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Dhvani. Dhvani. Echo – a good poem is one that haunts one after reading Taken from grammar In grammar – sounds of utterances which reveal the integral linguistic sign ( sphota ). Dhvani.

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  • Echo – a good poem is one that haunts one after reading
  • Taken from grammar
  • In grammar – sounds of utterances which reveal the integral linguistic sign (sphota)
  • A good poem with its sound as well as the literal sense reveals, over & above the literal sense, a charming sense which has great aesthetic value
  • The term ‘Dhvani’ is referred to –
    • suggestive poetry where the suggested sense predominates over literal sense
    • The suggested sense
    • The function of suggestion
  • Anandavardhana – Dhvanyaloka(9thcen)

“The quality of poetry depends upon the imp. given to the element of suggestion”

Suggestion – the soul of poetry

  • There are 2 kinds of beautiful ideas in poetry
  • Vacya (literal)
  • Pratiyamana (implied)
vacya pratiyamana
  • Vacya is invariably –
  • An idea, or
  • A figure of speech
    • But suggested sense, pratiyamana may be –
    • An idea, or
    • A figure of speech, or
    • An emotion
  • Bharata – main objective of dramatic work –to arouse rasa
  • Anandavardhana extended it to poetry
  • Dhvani the soul of poetry
  • Dhvani-stresses on the method of treatment
  • Rasa – the ultimate effect
  • Suggestion alone is not enough, the suggested sense must be charming
rasa realization
Rasa Realization
  • Abhinavagupta (अभिनवगुप्त) (c. 950 – 1020 AD) - one of India's greatest philosophers, mystics and aestheticians He was also considered an important musician, poet, dramatist, theologian, and logician — a polymathic personality who exercised strong influences on Indian culture.
rasa realization1
Rasa Realization

“when thus the formal or intellectual, imaginative & emotional elements of a poem blend into one predominant sentiment & making a simultaneous appeal, awaken the sthayibhava of the reader or spectator, the relish of rasa is manifested as a unity in the heart, leaving no trace of the constituent elements; & this is why rasa dhvani is called asamlaksyakrama-vyangya or the suggested sense with imperceptible stages"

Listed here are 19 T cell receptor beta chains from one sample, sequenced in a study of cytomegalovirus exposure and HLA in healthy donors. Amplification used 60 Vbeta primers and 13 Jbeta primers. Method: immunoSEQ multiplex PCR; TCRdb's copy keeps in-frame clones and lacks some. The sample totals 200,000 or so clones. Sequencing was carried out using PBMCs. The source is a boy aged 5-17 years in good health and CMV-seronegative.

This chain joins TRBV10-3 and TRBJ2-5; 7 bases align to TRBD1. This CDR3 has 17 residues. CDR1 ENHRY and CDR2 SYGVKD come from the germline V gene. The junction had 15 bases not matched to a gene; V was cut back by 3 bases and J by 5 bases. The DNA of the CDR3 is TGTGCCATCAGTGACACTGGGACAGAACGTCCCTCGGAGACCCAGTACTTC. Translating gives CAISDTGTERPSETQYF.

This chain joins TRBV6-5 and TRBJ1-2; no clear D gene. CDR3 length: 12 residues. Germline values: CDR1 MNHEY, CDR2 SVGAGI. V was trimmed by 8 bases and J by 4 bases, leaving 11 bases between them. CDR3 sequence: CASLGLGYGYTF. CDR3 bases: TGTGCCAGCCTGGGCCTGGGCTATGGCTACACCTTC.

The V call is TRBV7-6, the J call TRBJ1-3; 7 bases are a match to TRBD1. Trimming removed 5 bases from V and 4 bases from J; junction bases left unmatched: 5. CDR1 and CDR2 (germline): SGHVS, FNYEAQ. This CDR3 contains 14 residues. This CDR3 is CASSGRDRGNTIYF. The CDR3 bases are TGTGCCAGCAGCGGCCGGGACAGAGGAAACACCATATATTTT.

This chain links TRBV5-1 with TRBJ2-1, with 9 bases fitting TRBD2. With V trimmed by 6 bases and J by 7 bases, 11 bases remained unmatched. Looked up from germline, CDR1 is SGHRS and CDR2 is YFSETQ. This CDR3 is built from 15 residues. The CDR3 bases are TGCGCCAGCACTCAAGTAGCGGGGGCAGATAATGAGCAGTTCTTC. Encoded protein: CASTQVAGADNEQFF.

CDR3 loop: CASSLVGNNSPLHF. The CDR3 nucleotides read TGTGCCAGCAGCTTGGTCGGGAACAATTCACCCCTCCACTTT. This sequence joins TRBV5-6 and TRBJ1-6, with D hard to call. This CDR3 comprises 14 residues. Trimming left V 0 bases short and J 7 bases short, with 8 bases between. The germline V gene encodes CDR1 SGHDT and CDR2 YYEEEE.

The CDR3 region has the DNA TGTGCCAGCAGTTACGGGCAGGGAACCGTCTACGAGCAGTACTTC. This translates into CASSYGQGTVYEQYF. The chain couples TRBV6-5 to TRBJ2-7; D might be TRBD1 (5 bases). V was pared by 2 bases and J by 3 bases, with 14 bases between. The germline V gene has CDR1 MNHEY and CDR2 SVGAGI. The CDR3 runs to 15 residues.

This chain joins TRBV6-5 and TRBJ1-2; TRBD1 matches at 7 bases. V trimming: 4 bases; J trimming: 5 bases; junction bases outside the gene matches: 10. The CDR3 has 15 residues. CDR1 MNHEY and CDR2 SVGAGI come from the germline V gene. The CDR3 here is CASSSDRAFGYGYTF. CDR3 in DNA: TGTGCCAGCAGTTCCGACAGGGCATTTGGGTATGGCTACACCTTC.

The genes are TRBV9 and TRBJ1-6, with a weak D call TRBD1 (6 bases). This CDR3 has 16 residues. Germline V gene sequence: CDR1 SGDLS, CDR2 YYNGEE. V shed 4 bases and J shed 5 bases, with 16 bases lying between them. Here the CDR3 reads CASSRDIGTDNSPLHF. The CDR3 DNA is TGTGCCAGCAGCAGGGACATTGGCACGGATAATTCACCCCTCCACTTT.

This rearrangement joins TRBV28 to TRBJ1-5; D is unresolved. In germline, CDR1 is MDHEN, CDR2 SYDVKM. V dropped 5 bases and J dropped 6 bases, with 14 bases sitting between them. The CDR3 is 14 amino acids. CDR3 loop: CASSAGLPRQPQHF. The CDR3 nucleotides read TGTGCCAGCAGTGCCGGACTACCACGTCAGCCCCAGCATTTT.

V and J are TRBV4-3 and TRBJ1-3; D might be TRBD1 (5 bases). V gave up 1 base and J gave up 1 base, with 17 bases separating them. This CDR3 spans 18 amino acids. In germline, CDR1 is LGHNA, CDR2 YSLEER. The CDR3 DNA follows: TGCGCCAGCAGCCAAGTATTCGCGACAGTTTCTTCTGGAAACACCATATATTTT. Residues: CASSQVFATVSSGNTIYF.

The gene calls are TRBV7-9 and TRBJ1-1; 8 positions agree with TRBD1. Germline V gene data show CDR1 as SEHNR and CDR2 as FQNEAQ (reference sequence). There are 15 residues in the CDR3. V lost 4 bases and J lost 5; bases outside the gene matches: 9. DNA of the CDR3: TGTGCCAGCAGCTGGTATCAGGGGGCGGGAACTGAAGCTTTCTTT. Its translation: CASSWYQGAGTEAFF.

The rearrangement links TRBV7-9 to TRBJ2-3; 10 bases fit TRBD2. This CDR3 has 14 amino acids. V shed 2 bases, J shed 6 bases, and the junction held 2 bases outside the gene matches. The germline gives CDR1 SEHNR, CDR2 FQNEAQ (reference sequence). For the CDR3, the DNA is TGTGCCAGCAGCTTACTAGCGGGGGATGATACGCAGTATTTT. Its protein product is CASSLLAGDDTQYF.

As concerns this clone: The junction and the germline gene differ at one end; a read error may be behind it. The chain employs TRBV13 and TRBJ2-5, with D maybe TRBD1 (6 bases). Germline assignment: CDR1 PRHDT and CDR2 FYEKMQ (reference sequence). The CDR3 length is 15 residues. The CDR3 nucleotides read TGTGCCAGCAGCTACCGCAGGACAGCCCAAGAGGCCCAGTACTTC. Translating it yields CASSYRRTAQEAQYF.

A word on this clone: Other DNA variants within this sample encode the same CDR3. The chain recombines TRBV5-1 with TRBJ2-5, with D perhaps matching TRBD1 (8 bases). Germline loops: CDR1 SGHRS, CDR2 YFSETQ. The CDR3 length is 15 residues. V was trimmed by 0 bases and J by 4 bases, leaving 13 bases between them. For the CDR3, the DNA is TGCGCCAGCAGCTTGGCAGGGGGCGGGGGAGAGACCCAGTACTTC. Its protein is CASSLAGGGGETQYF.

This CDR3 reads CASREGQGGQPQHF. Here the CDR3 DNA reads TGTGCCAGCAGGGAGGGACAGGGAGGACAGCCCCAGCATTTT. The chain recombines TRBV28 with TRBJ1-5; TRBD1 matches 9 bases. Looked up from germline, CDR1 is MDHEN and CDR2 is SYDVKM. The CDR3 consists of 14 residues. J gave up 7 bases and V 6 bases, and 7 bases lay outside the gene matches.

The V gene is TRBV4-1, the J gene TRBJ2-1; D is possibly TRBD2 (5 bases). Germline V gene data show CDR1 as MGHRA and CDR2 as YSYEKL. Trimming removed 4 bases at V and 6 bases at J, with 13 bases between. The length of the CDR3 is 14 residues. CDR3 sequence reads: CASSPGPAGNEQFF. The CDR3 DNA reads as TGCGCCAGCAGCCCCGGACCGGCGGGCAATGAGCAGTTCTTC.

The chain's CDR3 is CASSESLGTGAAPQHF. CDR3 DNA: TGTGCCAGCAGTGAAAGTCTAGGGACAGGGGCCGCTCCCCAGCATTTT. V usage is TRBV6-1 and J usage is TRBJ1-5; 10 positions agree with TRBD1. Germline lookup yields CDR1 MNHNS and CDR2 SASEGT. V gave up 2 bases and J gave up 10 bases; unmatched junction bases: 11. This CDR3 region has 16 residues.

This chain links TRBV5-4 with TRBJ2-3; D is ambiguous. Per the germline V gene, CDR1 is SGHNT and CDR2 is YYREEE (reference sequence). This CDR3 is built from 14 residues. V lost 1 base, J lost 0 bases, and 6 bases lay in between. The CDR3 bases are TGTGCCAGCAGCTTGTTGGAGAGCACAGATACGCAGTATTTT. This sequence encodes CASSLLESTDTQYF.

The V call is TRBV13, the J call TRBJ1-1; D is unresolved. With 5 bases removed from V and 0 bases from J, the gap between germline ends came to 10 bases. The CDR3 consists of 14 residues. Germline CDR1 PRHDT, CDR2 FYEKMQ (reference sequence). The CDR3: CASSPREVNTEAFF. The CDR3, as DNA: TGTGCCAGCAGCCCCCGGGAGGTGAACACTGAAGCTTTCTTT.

criticisms against dhvani
Criticisms against Dhvani
  • Nyaya & Mimamsaka schools do not recognize dhvani
  • Jayaratha’s commentary on Alamkaravasva 12 anti dhvani theories are mentioned
  • Anandhavardhana himself mentioned many of the views against dhvani in Dhvanyaloka
criticisms against dhvani1
Criticisms against Dhvani
  • DhvanivsAnumana
  • DhvanivsArthapatti
  • DhvanivsLaksana
  • DhvanivsAbhidha
  • DhvanivsTatparyavrtti
  • DhvanivsVakrokti
anumana inference
Anumana (Inference)
  • Naiyayika school rejected the suggestive power of dhvani
  • Mahimabhatta wrote his Vyaktivivekawith the specific purpose of proving that dhvai is included in anumana. But Anandhavardhana anticipated this & justified his stand in 3rd chap. Dhvanyaloka
anumana inference1
Anumana (Inference)
  • Anandhavardhana-
  • Inference depends on the knowledge of vyapti or the invariable concomitance bet. the middle & major terms of a proposition.

Eg. The landscape lay as still as a painted picture. Here, the word still is an instance of inference and not suggestion

  • Dhvani- the relationship between the expressed sense & the implied sense is something similar bet. light and a pot. As light reveals the pot so the expressed sense reveals the suggested sense
dhvani vs arthapatti
  • Immediate inference based on universal relation between the absence of the major & the absence of the middle terms
  • Samsargamaryada
  • But, arthapatti means to a valid knowledge, demands of suggested sensee accuracy & definiteness,
  • But-
  • In dhvani, implied sense is vague
  • Z
dhvani vs laksana
  • Figure of speech
  • Alamkarikas like Mukulabhattasay at times sentences convey ideas diff. from literal sense, but all such instances come under laksana
  • Acc. To Anandhavardhanalaksana operates when there is some inconsistencyin the primary sense & cancels it, but in Dhvani primary sense neednt be cancelled
  • Z
dhvani vs abhidha
  • Mimamsakas of Prabhakara school
  • Anandhavardhana –
  • Abhidha only primary meaning
  • Dhvani can be there even without abhidha
  • Z
dhvani vs tatparyavrtt i
  • Function of the sentence to explain the verbal comprehensions arising from it
  • Dhanika, Dhanamjaya
  • Abhinavagupta answers -

The power of tatparyavrtti is exhausted by establishing the logical connection of the word meanings & cannot givefurther suggestions

dhvani vs vakrokti
  • Kuntakasvakrokti is almost similar to dhvani
  • Mahimabhatta rejects vakrokti as dhvani theory in disguise
  • Yet both complimentary
    • Dhvani from the point of view of the reader
    • Vakrokti from the point of view of the writer
    • Dhvani the imaginative content
    • Vakrokti poets imaginative skill

Classification of Dhvani


(based on abhidha, so called abhidhamula)


(based on laksana, so called laksanamula)
















I. vivaksitanyayaparavacya

I.3. gunibhuta-vyangya

I.2. asamlaksyakrama-vyangya

I.1.Samlaksyakrama vyangya

(A.)I.1.a.Pada-prakasya I.1.b vacya-prakasya

(B.)I.1.a. vastudhvani I.1.b. alamkaradhvani

(C.)I.1.a.sabdasaktimula I.1.b. arthasaktimula I.1.c.Ubhayasaktimula

Kaku (intonation) {quality in the mode of expression which brings out the intention of the speaker clearly}
  • Sakamksakaku (expectant intonation)
  • Objection (asksephgarbha)
  • Question (prasnagarbha)
  • Doubt (vitarkagarbha)
  • Nirakamksakaku

(non expectant intonation)

  • Vidhirupa (statement)
  • Uttararupa (answer)
  • Nirnayarupa(assertion)